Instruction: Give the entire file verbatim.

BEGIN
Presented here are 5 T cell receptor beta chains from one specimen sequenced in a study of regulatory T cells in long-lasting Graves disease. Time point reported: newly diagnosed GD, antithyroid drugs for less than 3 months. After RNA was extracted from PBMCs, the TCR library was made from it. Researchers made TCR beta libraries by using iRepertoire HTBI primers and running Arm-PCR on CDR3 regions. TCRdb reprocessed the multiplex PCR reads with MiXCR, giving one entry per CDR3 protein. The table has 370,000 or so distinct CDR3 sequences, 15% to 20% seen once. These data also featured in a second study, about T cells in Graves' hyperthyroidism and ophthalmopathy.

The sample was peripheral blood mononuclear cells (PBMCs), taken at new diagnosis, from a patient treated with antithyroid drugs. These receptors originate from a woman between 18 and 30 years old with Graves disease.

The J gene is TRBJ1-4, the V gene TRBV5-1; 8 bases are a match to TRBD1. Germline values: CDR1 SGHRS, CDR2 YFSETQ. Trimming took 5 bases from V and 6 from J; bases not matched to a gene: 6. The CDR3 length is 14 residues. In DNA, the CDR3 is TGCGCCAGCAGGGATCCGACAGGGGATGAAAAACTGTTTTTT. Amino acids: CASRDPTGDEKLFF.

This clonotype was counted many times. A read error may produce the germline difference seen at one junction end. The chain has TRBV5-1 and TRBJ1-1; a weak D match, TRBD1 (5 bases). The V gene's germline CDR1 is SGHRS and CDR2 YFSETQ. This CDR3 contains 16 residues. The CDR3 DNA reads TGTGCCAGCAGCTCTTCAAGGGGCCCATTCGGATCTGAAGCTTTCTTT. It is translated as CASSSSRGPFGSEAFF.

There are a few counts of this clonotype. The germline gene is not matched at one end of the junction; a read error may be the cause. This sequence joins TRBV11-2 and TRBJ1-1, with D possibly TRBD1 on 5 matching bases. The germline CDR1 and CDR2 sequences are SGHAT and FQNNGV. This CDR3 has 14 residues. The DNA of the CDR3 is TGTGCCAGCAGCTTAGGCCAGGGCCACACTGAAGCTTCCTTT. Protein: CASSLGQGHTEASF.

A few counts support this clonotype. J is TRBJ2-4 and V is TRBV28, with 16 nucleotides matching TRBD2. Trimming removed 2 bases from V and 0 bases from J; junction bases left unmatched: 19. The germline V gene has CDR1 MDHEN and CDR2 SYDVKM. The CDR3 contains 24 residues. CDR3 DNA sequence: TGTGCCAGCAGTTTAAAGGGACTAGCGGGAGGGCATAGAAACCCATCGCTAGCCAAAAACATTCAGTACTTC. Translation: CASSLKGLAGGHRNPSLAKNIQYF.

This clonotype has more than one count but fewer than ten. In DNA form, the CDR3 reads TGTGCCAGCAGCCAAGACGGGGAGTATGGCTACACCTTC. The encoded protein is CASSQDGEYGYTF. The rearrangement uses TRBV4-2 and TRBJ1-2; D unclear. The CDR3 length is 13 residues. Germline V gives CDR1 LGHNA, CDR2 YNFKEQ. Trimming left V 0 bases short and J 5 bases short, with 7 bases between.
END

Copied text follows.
Presented here are 5 T cell receptor beta chains from one specimen sequenced in a study of regulatory T cells in long-lasting Graves disease. Time point reported: newly diagnosed GD, antithyroid drugs for less than 3 months. After RNA was extracted from PBMCs, the TCR library was made from it. Researchers made TCR beta libraries by using iRepertoire HTBI primers and running Arm-PCR on CDR3 regions. TCRdb reprocessed the multiplex PCR reads with MiXCR, giving one entry per CDR3 protein. The table has 370,000 or so distinct CDR3 sequences, 15% to 20% seen once. These data also featured in a second study, about T cells in Graves' hyperthyroidism and ophthalmopathy.

The sample was peripheral blood mononuclear cells (PBMCs), taken at new diagnosis, from a patient treated with antithyroid drugs. These receptors originate from a woman between 18 and 30 years old with Graves disease.

The J gene is TRBJ1-4, the V gene TRBV5-1; 8 bases are a match to TRBD1. Germline values: CDR1 SGHRS, CDR2 YFSETQ. Trimming took 5 bases from V and 6 from J; bases not matched to a gene: 6. The CDR3 length is 14 residues. In DNA, the CDR3 is TGCGCCAGCAGGGATCCGACAGGGGATGAAAAACTGTTTTTT. Amino acids: CASRDPTGDEKLFF.

This clonotype was counted many times. A read error may produce the germline difference seen at one junction end. The chain has TRBV5-1 and TRBJ1-1; a weak D match, TRBD1 (5 bases). The V gene's germline CDR1 is SGHRS and CDR2 YFSETQ. This CDR3 contains 16 residues. The CDR3 DNA reads TGTGCCAGCAGCTCTTCAAGGGGCCCATTCGGATCTGAAGCTTTCTTT. It is translated as CASSSSRGPFGSEAFF.

There are a few counts of this clonotype. The germline gene is not matched at one end of the junction; a read error may be the cause. This sequence joins TRBV11-2 and TRBJ1-1, with D possibly TRBD1 on 5 matching bases. The germline CDR1 and CDR2 sequences are SGHAT and FQNNGV. This CDR3 has 14 residues. The DNA of the CDR3 is TGTGCCAGCAGCTTAGGCCAGGGCCACACTGAAGCTTCCTTT. Protein: CASSLGQGHTEASF.

A few counts support this clonotype. J is TRBJ2-4 and V is TRBV28, with 16 nucleotides matching TRBD2. Trimming removed 2 bases from V and 0 bases from J; junction bases left unmatched: 19. The germline V gene has CDR1 MDHEN and CDR2 SYDVKM. The CDR3 contains 24 residues. CDR3 DNA sequence: TGTGCCAGCAGTTTAAAGGGACTAGCGGGAGGGCATAGAAACCCATCGCTAGCCAAAAACATTCAGTACTTC. Translation: CASSLKGLAGGHRNPSLAKNIQYF.

This clonotype has more than one count but fewer than ten. In DNA form, the CDR3 reads TGTGCCAGCAGCCAAGACGGGGAGTATGGCTACACCTTC. The encoded protein is CASSQDGEYGYTF. The rearrangement uses TRBV4-2 and TRBJ1-2; D unclear. The CDR3 length is 13 residues. Germline V gives CDR1 LGHNA, CDR2 YNFKEQ. Trimming left V 0 bases short and J 5 bases short, with 7 bases between.